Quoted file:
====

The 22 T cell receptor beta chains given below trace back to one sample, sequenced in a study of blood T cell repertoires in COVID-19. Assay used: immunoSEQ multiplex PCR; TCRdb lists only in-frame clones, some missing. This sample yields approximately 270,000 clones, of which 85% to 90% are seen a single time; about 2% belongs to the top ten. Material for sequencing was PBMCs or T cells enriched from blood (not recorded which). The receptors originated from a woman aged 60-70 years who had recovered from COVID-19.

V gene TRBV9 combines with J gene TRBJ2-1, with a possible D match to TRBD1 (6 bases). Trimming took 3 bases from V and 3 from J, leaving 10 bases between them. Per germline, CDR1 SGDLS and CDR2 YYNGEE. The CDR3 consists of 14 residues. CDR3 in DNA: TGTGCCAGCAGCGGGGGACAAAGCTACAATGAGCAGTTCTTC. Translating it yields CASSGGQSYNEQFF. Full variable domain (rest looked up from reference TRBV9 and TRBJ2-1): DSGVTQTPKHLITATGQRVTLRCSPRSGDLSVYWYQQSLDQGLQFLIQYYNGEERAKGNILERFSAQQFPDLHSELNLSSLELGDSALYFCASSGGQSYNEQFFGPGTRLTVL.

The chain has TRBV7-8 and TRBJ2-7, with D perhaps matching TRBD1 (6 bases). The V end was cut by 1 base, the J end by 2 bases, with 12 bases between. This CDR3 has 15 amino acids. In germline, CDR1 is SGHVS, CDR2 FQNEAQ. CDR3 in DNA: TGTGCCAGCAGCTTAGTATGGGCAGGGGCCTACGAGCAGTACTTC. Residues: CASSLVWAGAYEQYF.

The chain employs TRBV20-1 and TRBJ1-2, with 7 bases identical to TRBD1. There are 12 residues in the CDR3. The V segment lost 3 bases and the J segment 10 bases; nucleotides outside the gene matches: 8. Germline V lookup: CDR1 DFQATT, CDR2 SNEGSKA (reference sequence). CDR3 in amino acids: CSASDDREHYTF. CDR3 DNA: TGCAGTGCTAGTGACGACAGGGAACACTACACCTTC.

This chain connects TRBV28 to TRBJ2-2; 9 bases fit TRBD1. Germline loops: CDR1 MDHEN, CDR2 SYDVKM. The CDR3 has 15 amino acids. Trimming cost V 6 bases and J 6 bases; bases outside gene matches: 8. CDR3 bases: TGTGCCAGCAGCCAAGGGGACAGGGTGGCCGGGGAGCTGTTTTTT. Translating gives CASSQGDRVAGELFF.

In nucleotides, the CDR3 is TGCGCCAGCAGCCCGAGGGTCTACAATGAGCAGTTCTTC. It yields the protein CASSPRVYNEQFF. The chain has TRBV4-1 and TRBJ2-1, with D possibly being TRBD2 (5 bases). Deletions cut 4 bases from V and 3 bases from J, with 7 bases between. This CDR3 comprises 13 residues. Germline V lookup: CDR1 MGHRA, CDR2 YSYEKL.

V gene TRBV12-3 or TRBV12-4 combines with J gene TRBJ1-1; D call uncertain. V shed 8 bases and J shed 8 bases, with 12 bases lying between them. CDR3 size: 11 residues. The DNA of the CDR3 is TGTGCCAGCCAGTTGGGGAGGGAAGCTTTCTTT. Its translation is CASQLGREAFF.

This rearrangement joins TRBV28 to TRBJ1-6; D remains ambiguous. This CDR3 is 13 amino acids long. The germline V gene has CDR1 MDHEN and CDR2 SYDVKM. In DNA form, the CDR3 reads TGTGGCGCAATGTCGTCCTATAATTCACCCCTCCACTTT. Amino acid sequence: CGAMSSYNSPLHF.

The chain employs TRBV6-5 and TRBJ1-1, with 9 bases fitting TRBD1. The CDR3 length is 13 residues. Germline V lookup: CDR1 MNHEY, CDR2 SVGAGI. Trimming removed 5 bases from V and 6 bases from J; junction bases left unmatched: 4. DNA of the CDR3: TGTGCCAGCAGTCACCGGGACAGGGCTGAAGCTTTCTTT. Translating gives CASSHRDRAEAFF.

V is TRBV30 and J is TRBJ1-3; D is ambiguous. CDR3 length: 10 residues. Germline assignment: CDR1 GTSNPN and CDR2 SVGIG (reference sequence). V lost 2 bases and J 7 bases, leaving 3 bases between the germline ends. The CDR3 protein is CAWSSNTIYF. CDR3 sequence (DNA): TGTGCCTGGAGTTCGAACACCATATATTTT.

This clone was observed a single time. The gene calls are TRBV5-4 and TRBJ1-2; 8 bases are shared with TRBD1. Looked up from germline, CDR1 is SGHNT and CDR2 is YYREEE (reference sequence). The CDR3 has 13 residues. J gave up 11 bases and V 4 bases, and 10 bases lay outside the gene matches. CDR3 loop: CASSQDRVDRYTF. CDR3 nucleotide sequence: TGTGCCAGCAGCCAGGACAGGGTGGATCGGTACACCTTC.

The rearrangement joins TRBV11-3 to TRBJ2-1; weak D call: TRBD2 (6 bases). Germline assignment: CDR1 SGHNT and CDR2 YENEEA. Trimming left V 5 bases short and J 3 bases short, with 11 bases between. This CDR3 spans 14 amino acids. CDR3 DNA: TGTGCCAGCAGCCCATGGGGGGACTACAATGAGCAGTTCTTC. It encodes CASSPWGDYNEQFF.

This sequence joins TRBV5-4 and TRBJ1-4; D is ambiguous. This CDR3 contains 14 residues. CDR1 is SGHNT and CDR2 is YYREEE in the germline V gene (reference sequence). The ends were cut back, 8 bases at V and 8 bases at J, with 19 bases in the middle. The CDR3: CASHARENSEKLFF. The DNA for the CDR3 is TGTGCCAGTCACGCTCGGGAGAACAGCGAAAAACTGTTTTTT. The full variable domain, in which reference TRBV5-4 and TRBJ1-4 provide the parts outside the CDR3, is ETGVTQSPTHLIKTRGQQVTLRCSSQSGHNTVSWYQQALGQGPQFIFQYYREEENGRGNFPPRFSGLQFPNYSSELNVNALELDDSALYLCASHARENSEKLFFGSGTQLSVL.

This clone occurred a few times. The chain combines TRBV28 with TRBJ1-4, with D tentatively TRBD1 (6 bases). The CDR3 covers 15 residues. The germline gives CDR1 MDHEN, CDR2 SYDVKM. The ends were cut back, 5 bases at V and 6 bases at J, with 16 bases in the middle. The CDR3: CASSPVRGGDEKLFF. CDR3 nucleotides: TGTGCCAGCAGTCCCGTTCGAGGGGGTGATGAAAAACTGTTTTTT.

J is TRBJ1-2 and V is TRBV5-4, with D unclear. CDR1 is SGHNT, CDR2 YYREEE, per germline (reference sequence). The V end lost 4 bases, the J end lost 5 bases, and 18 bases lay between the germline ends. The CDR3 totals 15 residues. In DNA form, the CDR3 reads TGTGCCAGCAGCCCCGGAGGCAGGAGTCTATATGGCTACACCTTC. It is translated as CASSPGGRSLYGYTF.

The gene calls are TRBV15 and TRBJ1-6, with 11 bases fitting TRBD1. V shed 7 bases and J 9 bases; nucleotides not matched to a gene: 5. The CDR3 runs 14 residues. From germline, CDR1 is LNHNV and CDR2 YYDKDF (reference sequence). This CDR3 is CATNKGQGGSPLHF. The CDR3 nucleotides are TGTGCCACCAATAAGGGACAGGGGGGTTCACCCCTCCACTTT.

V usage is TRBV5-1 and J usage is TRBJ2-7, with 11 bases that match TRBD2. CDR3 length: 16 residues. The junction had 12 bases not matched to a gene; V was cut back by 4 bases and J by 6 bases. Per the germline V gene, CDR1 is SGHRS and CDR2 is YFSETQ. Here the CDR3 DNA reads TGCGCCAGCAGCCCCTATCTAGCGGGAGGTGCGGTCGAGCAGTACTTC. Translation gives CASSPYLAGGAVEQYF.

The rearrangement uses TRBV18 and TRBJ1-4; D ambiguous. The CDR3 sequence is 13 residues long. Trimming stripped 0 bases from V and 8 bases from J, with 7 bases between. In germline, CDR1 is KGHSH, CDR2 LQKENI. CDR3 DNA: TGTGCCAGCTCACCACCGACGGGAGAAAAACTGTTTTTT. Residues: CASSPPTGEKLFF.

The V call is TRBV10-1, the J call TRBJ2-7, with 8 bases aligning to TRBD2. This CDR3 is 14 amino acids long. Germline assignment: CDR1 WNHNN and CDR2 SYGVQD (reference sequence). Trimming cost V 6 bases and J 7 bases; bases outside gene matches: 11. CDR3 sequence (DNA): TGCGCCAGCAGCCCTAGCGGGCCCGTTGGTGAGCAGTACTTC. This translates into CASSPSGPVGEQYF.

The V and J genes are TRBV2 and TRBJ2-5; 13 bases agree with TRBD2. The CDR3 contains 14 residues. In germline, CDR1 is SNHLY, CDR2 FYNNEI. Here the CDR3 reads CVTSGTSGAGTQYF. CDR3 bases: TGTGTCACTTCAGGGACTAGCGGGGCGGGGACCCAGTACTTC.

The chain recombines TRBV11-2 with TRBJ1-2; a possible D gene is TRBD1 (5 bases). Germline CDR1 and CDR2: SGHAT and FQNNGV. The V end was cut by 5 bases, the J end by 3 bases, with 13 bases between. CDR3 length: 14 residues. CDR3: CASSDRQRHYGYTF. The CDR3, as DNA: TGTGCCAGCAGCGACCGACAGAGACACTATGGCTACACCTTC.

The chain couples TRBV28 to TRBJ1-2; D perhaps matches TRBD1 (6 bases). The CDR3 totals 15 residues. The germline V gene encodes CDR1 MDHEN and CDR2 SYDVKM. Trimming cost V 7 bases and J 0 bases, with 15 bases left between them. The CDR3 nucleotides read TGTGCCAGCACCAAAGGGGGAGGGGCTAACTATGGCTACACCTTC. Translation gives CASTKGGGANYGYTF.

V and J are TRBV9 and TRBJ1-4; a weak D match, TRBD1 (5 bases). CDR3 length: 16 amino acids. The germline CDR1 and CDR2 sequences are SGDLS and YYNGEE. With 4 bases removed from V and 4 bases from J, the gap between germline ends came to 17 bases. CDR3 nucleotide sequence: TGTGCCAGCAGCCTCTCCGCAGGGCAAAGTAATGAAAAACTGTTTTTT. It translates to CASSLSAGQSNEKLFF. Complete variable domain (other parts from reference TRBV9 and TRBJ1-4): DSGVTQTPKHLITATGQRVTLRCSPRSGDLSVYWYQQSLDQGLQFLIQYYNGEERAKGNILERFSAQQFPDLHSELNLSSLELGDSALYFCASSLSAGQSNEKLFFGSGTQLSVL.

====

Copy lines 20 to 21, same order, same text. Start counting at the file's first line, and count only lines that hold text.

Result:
The V and J genes are TRBV2 and TRBJ2-5; 13 bases agree with TRBD2. The CDR3 contains 14 residues. In germline, CDR1 is SNHLY, CDR2 FYNNEI. Here the CDR3 reads CVTSGTSGAGTQYF. CDR3 bases: TGTGTCACTTCAGGGACTAGCGGGGCGGGGACCCAGTACTTC.

The chain recombines TRBV11-2 with TRBJ1-2; a possible D gene is TRBD1 (5 bases). Germline CDR1 and CDR2: SGHAT and FQNNGV. The V end was cut by 5 bases, the J end by 3 bases, with 13 bases between. CDR3 length: 14 residues. CDR3: CASSDRQRHYGYTF. The CDR3, as DNA: TGTGCCAGCAGCGACCGACAGAGACACTATGGCTACACCTTC.